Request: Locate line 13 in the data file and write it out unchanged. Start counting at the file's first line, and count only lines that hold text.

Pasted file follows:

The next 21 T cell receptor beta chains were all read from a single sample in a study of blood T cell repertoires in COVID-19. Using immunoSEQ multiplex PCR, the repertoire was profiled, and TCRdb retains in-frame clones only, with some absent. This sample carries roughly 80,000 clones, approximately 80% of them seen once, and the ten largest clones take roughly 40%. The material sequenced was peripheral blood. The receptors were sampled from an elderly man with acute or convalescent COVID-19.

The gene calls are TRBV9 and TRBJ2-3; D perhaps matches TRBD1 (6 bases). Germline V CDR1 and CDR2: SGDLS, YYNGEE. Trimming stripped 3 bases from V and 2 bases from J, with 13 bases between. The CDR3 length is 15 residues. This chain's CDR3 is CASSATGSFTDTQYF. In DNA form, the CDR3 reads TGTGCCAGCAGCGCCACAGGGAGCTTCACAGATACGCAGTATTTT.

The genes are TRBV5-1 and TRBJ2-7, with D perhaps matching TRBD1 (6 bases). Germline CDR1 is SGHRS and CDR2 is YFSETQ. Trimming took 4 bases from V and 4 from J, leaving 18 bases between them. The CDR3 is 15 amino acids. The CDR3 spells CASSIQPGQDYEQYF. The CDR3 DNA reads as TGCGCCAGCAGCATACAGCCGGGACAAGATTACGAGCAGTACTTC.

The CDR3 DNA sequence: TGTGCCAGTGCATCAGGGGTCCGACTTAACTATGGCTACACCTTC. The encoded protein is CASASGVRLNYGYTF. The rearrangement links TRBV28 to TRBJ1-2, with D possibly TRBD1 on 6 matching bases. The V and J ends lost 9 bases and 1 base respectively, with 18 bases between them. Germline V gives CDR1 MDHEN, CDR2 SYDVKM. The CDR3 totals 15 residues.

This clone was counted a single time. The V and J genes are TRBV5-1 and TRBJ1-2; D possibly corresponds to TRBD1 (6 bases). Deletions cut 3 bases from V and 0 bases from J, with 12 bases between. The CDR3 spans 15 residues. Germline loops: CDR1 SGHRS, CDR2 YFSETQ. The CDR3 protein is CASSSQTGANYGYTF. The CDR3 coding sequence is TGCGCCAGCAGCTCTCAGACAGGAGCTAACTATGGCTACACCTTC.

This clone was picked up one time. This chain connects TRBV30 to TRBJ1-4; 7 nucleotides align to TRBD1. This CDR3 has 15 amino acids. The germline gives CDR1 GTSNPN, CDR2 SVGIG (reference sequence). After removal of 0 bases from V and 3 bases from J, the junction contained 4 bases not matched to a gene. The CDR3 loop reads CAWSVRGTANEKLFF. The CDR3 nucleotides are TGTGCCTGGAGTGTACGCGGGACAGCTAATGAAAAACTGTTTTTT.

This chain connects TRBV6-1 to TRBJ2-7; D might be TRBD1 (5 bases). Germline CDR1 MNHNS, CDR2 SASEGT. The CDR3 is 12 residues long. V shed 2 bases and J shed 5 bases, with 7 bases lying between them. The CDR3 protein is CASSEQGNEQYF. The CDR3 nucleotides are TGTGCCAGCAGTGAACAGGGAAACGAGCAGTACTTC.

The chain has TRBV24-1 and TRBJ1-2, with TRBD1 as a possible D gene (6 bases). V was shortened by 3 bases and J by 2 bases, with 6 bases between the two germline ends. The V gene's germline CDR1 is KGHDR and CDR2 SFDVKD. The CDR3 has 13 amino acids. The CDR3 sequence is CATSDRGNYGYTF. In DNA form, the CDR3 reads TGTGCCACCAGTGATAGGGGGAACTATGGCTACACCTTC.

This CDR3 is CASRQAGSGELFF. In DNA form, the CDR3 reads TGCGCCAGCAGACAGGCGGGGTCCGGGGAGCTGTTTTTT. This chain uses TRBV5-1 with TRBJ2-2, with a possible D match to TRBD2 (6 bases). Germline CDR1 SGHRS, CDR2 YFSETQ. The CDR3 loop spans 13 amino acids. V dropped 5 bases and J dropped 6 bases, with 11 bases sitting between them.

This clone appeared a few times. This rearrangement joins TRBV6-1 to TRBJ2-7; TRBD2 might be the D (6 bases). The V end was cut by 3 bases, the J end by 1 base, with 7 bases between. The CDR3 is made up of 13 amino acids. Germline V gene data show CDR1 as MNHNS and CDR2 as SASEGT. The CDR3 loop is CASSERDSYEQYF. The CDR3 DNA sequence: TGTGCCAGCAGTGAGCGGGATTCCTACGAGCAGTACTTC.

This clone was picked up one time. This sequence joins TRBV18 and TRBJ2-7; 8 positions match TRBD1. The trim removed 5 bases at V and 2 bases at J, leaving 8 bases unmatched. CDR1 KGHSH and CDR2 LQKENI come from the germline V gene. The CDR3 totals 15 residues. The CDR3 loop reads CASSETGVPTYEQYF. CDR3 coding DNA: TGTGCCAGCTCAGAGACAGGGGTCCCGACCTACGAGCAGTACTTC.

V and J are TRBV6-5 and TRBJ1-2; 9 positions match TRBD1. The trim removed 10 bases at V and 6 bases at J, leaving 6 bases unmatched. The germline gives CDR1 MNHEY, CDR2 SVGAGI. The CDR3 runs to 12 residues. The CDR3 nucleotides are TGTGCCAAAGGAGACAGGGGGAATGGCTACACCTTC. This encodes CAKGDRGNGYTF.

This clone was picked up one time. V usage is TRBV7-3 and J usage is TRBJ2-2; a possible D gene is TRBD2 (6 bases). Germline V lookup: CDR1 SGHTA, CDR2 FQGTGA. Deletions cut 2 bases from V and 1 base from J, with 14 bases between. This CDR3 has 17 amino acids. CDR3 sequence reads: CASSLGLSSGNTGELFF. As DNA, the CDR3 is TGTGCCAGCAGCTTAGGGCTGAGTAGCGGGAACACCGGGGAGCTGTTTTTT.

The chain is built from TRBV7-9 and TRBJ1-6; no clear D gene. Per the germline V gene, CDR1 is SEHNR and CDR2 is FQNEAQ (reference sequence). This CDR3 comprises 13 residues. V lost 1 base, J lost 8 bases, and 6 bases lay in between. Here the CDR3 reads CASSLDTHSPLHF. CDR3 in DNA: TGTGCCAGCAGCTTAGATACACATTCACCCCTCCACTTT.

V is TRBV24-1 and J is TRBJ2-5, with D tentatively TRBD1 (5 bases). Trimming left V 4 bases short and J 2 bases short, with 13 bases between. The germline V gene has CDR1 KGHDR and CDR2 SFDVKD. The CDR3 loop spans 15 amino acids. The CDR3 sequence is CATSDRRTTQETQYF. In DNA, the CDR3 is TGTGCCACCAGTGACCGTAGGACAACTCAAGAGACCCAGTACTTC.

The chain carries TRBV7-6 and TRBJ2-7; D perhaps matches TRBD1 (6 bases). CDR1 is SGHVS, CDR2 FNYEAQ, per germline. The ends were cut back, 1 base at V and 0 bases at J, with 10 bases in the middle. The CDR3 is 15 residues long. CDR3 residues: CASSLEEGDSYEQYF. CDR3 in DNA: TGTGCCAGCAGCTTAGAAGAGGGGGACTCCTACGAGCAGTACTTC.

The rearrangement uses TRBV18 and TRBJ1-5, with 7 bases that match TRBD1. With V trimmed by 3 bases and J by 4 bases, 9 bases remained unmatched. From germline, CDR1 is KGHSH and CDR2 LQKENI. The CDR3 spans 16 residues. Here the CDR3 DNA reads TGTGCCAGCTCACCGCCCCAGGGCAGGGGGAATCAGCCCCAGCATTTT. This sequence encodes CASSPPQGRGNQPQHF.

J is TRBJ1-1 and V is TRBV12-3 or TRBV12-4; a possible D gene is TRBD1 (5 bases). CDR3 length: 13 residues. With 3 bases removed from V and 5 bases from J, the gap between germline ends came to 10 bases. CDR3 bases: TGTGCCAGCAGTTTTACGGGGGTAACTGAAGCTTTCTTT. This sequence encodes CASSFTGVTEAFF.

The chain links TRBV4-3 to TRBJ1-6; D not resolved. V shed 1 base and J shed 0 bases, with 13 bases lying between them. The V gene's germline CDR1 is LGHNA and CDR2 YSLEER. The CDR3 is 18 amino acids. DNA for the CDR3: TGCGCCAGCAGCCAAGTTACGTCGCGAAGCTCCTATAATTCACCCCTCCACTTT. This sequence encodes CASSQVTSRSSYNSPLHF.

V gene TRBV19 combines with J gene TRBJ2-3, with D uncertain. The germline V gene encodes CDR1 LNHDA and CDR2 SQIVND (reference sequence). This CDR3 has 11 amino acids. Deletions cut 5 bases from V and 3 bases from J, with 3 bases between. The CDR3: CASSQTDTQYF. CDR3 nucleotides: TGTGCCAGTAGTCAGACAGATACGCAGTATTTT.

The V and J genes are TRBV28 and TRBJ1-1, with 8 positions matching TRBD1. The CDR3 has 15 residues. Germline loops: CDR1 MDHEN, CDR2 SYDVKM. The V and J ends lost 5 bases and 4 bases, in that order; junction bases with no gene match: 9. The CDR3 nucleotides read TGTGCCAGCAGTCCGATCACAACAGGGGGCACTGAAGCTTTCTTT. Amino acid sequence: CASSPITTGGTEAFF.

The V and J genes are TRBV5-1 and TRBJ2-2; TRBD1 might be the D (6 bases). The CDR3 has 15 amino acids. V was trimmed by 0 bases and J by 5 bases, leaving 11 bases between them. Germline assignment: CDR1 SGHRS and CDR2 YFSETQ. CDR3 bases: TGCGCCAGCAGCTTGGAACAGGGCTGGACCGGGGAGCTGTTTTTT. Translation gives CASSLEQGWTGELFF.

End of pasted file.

This clone was picked up one time. V usage is TRBV7-3 and J usage is TRBJ2-2; a possible D gene is TRBD2 (6 bases). Germline V lookup: CDR1 SGHTA, CDR2 FQGTGA. Deletions cut 2 bases from V and 1 base from J, with 14 bases between. This CDR3 has 17 amino acids. CDR3 sequence reads: CASSLGLSSGNTGELFF. As DNA, the CDR3 is TGTGCCAGCAGCTTAGGGCTGAGTAGCGGGAACACCGGGGAGCTGTTTTTT.